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  • Philip Marsden

Mixing Vocals | My 7 Step Process


I’ve been wanting to write this post for a while, but every vocal and every performance is wildly different, so it’s difficult to say what you should and shouldn’t be doing. So, instead of instructing you with precise settings and plugins, I’ve put together an adaptable, 7-stage process that you can work through each time you mix a vocal to make sure you’re serving the sound as best you can. I cannot stress enough how open to interpretation this is! The idea is that it's more of a thought process and workflow than an exact set of instructions.



1. Editing

Before you think about mixing, you should make sure that your vocals are edited properly. There are two good reasons for this. Firstly, having well edited vocals will mean there will be less processing to do at the mixing stage and you will be relying on plugins a lot less. It can have a huge bearing on the final sound. Secondly, it will get you out of the editing mindset and allow you to focus all of your attention on the actual mixing, without getting sidetracked. 


Good editing is a topic in it’s own right, so if you haven’t already check out my blog post “How to Edit Vocals Like a Pro”



2. EQ to Remove Excess Bass and Nasty Resonances

The first thing I use in my vocal chain is an EQ, something digital and precise. The aim of this is to cut out anything that doesn’t sound good, so I remove unwanted bass with a low pass filter and then notch out any nasty resonances, such as excess room sound, harsh mids or piercing highs. To make sure it sounds natural, keep the “Q” factor on each band nice and high, so you don’t take out too much of the surrounding frequencies.




3. Compress to Control

Next, I use a compressor to control the performance and knock off any sudden peaks. I like to use the FabFilter Pro-C2 because it’s nice and transparent and quick to set up, but any stock compressor will sound just fine, it’s more of a workflow thing. The settings will depend on the performance, but I’d recommend a fairly fast attack and higher ratio (something like 5:1) doing about 3db of gain reduction max. 




4. EQ to Shape the Tone

The last two steps have been all about controlling the sound, but now it’s time to start shaping it and making it sound exciting. First up, another EQ. It’s practically impossible to give any settings here, but the aim is get the vocal to feel one with the instrumental with broad strokes. You might use a high shelf to add some “air” to the vocal, or take away some high end and dull it down. You could use a boost between 2k-5k to add some presence and bring the vocal forwards. You could add some bottom end to give it a rich and warm quality. Listen in context with the song (don’t use the solo button) and remember, if it sounds good, it is good. I normally like an analogue emulation of some sort for this. (Slate’s SSL emulation pictured)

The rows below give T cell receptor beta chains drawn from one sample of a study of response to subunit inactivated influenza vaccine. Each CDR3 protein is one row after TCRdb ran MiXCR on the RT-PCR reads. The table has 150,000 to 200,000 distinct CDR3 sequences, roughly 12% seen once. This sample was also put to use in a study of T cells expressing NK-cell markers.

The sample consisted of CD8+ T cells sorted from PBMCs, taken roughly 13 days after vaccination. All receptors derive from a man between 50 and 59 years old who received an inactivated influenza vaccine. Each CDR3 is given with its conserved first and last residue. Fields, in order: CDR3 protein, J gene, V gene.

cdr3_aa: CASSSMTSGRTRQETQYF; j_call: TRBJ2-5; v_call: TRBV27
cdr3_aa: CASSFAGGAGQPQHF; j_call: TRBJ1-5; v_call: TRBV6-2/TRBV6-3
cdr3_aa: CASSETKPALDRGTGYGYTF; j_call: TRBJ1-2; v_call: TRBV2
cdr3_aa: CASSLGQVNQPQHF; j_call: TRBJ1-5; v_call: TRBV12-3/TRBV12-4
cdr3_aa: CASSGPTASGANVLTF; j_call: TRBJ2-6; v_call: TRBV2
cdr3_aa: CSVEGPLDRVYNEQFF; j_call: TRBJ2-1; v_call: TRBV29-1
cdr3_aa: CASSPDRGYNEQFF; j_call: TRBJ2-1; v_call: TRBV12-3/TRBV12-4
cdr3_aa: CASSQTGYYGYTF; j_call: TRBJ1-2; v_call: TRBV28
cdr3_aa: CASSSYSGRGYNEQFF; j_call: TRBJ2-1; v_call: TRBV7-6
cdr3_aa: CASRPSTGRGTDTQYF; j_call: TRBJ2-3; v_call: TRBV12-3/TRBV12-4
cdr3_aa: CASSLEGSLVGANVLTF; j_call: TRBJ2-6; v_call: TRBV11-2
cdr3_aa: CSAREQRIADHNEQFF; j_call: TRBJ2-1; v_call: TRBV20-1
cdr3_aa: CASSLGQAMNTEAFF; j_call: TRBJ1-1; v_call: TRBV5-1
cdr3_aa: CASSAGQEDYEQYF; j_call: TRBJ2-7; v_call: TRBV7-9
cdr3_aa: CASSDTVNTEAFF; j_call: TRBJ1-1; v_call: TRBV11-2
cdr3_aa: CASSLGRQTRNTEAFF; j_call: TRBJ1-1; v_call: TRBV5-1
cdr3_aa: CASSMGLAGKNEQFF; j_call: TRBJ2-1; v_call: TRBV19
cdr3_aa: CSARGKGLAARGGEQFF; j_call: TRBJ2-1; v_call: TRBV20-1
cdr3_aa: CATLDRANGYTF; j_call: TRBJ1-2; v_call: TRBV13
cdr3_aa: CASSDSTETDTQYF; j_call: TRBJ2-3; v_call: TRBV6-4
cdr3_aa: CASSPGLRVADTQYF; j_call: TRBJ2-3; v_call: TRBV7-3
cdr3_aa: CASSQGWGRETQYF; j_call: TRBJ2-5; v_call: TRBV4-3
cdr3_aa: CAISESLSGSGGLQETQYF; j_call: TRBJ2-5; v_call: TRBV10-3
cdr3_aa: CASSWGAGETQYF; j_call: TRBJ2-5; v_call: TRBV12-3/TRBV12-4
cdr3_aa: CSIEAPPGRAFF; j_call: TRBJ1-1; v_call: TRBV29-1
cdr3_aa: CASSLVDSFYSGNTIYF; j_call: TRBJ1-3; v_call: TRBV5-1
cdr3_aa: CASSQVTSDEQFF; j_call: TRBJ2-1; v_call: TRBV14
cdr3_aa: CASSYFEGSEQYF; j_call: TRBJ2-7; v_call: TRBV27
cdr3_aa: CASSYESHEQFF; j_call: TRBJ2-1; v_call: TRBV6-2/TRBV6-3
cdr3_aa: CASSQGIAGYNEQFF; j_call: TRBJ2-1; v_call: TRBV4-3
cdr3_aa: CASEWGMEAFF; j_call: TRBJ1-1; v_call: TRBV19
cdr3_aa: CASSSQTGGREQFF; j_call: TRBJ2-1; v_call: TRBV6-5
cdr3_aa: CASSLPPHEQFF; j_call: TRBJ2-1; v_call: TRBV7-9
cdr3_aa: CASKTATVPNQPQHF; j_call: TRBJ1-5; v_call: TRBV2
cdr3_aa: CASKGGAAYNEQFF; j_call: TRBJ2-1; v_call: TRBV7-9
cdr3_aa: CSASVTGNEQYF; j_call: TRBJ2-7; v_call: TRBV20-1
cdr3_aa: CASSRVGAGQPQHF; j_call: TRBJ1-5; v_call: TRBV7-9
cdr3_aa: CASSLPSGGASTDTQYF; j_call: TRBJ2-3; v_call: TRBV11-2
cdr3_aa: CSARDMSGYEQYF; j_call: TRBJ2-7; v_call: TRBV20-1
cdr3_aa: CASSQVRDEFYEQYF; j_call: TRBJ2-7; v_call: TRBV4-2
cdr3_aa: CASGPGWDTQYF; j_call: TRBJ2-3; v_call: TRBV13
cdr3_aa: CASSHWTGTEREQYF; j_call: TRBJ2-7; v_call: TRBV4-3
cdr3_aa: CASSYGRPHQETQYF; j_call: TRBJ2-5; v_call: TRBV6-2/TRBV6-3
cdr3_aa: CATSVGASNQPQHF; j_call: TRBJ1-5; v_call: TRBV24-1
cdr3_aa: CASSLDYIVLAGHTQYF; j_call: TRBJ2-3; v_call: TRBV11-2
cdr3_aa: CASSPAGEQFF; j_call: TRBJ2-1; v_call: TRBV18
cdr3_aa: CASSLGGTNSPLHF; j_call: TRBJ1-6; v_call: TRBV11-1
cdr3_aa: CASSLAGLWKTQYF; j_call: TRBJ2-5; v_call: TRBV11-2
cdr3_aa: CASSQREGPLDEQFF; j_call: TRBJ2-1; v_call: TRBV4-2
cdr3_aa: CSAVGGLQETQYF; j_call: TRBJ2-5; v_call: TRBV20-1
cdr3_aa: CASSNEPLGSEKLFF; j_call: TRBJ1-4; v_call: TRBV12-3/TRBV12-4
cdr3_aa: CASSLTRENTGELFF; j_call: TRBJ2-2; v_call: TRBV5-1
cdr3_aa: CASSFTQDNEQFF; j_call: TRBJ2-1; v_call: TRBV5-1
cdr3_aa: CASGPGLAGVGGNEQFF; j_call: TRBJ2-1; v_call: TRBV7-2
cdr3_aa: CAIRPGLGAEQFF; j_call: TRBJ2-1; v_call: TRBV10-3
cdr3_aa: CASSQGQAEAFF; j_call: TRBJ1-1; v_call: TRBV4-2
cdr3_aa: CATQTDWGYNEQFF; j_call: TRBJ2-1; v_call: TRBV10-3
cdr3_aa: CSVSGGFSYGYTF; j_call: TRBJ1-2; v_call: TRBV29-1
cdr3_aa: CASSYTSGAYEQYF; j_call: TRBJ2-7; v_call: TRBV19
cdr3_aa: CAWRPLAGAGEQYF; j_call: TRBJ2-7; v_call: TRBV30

5. Compress for Tone

Next I use a second compressor to add some more movement and tone to the vocal. (It’s hard to describe what I mean without using these silly words) I like to use a few different analogue emulations for this depending on what sort of sound I’m going for. One of my favourites is Slate Digital’s 1176 emulation, using a slow attack and fast release. For a dynamic, quieter track I might use more subtle settings (4:1 ratio, 2-3db of gain reduction). Or, for something that needs a more upfront, aggressive vocal sound I might use an 8:1 ratio and knock off about 5db. Really hearing the tone compression can add is something that took me a while, especially with vocals, so don't worry if this doesn’t click immediately, keep at it! 




6. What else is needed?

The bulk of the processing is done now, so it’s time to think if there’s anything else that could be needed for this specific performance. Is there too much sibilance despite manually de-essing at the editing stage? Maybe you need a de-esser. Looking for a more vintage sound, or something with a bit more character? Try some saturation. High-mids still a bit harsh in places, but not in others? A multi-band compressor could smooth that out. 




7. Reverbs and Delays to Your Heart’s Content! 

Now that your vocal is sounding perfect, you can start thinking about the spatial effects you want to use. I would always recommend setting these up on auxiliary channels (so that the effect has its own fader) for maximum control. This will work differently depending on your DAW, so if you’re not sure just Google “How to set up an effects track in [insert software name here]”. 

My favourite way to mix reverbs and delays is to turn the effect all the way up and shape the sound, then bring the fader all the way down once it’s sounding how you want it to. From there, slowly bring the fader back up until it feels like the right blend of wet, effected signal and the dry vocal.



I hope this helps you to make better mixes! If I could give you just one more piece of advice it'd be this - There are no rules and no set guidelines for mixing vocals. Use your ears and don't be afraid to experiment!


If you'd like a mix critique to help you with any of this, get in touch on info@philipmarsdenmusic.com.

Want to get better at producing vocals? Download my free guide - Vocal Production Start to Finish



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